HP offers counter approach to Facebook-driven green IT project

Project Moonshot aims to create an ecosystem and common architectural approach that will help reduce energy consumption, complexity of data center infrastructure.

I got the strangest sense of deja vu reading a press release today from Hewlett-Packard about its aspirations to help businesses reduce the energy consumption and costs of "hyperscale" computing environments.

It is because this same theme was the focus of last week's Open Compute Project summit, an open source hardware initiative that was chatted up big-time in New York last week by founding company Facebook. The group is seeking to create more standardization at the system level for data center server and hardware gear and sharing of best practices for how to minimize heat and energy consumption. Although I didn't explicitly mention it in my post over the weekend, it was not lost on me that HP and IBM weren't part of the festivities, although Dell and Intel got their names mentioned more than once in the brief two hours that I attended.

The new HP effort, Project Moonshoot, is billed as a program that offers a new server development platform, "customer discovery lab" and partner ecosystem brought together with the purpose of reducing the complexity and energy consumption of environments that have thousands of servers along with all the network, storage, power, cooling and management technologies needed to support them.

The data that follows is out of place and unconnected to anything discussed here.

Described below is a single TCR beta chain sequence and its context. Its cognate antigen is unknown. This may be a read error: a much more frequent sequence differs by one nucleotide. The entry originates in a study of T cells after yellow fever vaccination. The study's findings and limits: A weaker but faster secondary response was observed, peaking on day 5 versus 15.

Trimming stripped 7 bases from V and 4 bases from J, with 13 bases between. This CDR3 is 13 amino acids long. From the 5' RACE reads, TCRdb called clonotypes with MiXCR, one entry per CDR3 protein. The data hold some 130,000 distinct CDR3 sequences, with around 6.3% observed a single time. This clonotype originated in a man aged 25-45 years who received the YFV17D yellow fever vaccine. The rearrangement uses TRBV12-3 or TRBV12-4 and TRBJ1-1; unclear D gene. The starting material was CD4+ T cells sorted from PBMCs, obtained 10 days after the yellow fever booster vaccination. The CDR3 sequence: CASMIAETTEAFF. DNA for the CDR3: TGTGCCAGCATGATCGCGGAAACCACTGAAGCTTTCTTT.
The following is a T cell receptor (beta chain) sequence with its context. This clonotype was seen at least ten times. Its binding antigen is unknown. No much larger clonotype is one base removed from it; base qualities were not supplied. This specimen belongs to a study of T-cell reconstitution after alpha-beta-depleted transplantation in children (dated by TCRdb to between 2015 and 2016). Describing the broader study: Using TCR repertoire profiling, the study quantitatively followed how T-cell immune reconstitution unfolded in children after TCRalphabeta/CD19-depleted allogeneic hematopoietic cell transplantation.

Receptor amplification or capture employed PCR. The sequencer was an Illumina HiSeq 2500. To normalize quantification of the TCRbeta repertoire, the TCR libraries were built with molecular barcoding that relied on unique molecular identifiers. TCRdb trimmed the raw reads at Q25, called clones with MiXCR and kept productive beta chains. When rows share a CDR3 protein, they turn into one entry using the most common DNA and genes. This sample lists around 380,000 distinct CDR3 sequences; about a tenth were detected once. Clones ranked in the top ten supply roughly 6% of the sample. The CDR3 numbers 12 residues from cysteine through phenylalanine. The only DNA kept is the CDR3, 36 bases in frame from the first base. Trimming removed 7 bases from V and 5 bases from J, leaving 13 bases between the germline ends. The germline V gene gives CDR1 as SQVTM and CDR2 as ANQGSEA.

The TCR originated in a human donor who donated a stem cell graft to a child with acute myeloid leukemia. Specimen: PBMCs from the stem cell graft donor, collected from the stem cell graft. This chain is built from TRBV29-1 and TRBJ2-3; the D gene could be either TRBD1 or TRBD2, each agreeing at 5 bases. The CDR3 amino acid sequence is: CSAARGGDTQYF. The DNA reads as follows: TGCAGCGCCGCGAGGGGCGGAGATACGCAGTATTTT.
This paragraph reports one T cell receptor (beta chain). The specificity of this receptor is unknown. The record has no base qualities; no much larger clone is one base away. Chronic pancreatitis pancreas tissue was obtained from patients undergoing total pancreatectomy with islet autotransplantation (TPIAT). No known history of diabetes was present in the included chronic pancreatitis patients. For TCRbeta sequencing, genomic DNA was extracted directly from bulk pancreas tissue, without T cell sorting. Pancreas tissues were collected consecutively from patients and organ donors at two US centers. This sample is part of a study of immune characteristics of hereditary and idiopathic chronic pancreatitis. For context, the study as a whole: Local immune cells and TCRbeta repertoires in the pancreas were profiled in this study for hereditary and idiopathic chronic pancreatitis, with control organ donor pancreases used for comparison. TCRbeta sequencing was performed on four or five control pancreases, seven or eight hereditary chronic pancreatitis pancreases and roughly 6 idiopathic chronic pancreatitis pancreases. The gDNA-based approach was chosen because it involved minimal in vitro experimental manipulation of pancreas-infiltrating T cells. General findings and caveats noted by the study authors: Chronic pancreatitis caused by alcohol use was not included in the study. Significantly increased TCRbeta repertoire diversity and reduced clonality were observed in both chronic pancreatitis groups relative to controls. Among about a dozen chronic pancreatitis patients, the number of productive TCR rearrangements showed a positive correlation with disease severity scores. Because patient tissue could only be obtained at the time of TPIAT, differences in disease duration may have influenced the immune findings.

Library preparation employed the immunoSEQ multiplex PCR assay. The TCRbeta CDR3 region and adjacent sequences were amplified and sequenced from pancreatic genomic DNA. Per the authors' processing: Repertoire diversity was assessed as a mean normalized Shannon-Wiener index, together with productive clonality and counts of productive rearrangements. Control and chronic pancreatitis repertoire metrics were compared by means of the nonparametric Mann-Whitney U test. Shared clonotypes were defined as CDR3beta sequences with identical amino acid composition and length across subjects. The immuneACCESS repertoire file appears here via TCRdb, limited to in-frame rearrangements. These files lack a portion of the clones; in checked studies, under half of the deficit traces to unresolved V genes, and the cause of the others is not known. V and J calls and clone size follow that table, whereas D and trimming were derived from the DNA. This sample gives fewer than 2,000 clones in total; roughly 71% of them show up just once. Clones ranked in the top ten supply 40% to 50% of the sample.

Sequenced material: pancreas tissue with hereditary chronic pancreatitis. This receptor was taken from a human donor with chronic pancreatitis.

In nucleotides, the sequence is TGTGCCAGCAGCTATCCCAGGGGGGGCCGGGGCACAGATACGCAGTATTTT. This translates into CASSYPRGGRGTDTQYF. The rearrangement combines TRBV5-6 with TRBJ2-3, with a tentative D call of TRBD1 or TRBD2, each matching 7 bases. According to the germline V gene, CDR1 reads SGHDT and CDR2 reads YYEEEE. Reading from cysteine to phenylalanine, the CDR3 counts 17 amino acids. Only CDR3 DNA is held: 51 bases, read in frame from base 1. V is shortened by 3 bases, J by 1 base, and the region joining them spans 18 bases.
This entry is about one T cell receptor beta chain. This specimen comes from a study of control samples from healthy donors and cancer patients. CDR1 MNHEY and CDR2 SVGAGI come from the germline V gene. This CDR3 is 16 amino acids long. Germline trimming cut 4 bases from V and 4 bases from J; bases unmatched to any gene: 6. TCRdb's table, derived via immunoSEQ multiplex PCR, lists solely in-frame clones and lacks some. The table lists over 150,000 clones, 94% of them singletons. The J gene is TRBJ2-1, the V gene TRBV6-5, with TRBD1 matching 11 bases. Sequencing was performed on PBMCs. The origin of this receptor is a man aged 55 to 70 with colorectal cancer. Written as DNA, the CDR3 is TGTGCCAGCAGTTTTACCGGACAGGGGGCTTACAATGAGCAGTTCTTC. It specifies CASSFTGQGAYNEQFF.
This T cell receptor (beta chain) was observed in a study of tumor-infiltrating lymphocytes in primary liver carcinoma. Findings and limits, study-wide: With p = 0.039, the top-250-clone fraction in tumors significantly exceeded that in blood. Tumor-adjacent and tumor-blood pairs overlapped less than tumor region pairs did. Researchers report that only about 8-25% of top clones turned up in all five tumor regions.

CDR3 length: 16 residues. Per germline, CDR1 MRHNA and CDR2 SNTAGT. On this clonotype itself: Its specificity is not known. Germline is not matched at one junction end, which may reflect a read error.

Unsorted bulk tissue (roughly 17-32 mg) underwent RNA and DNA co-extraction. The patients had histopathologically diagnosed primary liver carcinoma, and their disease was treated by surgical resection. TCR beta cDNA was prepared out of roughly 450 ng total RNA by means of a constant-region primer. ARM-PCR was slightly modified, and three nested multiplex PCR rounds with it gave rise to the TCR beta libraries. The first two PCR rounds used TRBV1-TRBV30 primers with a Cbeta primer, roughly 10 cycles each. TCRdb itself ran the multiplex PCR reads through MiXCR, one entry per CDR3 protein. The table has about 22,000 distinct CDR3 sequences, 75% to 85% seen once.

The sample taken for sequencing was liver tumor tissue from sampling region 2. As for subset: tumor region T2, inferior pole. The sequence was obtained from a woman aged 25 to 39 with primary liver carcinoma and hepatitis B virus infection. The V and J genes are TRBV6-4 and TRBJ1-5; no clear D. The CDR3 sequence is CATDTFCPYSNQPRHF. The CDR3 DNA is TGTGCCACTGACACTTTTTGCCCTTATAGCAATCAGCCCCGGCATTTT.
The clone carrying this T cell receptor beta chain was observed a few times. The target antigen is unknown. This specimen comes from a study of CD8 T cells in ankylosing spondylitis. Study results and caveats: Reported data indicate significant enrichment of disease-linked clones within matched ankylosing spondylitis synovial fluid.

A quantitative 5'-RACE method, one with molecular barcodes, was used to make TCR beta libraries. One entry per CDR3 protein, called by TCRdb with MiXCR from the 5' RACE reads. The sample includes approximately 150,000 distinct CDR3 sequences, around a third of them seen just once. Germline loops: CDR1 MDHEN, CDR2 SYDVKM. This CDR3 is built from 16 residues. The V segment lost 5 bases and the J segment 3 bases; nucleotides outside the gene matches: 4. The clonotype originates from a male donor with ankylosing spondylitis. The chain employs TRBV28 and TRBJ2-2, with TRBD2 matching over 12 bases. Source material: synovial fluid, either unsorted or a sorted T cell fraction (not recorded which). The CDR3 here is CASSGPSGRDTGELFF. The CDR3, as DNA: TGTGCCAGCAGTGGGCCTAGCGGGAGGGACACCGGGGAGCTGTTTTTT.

"Companies with hyperscale environments are facing a crisis in capacity that requires a fundamental change at the architectural level," said Paul Santeler, vice president and general manager of the Hyperscale Business Unit, which is part of the HP Industry Standard Servers and Software unit.

Of course, the answer to that problem, in HP's eyes, is an infrastructure based on the technology platforms built in its Converged Infrastructure division, combined with what the company bills as 10 years of "low-energy computing infrastructure research" from HP Labs.

Here are the three elements central to the Project Moonshoot effort:

  • The Redstone Server Development Platform, billed as the first in a line of HP server development platforms that use the "extreme" low-energy processors. Initially, the brains of the server will be the Calxeda EnergyCore ARM Cortex processor series. HP Redstone can pack up to 2,800 servers in a single rack. It is supposed to ship to a limited group of customers during the first half of 2012.
  • HP Discovery Lab, which lets businesses test and benchmark applications running on the Redstone server platform. The first one will open in January 2012 in Houston.
  • HP Pathfinder, a program designed to create open standards and third-party technology support around the Project Moonshot effort. The initial partners include AMD, ARM Holdings, Calxeda, Canonical and Red Hat.

I would be willing to bet that the timing of this particular program is not coincidentally. For me, it points to the desperate need for some serious innovation within the world of hardware infrastructure and the need for some of the most influential vendors in this space to take more of an "open source" approach to hardware design.

What is largely wrong with the world of hardware today is "gratuitous differentiation," to steal the phrase used last week during the Open Compute Summit by Sun Microsystems co-founder Andy  Bechtolsheim, now the chief development officer for Arista Networks and one of the Open Compute Project’s board members.

I'm not exactly sure that HP is a fan of the sort of systems-level standards -- starting with rack design, power supplies and power distribution -- that is advocated by the Open Compute Project. But this new Project Moonshot initiative definitely is seeking to steal some mindshare for HP around the need for platform-level approaches to "scale" computing as businesses increasingly explore the world of cloud computing.

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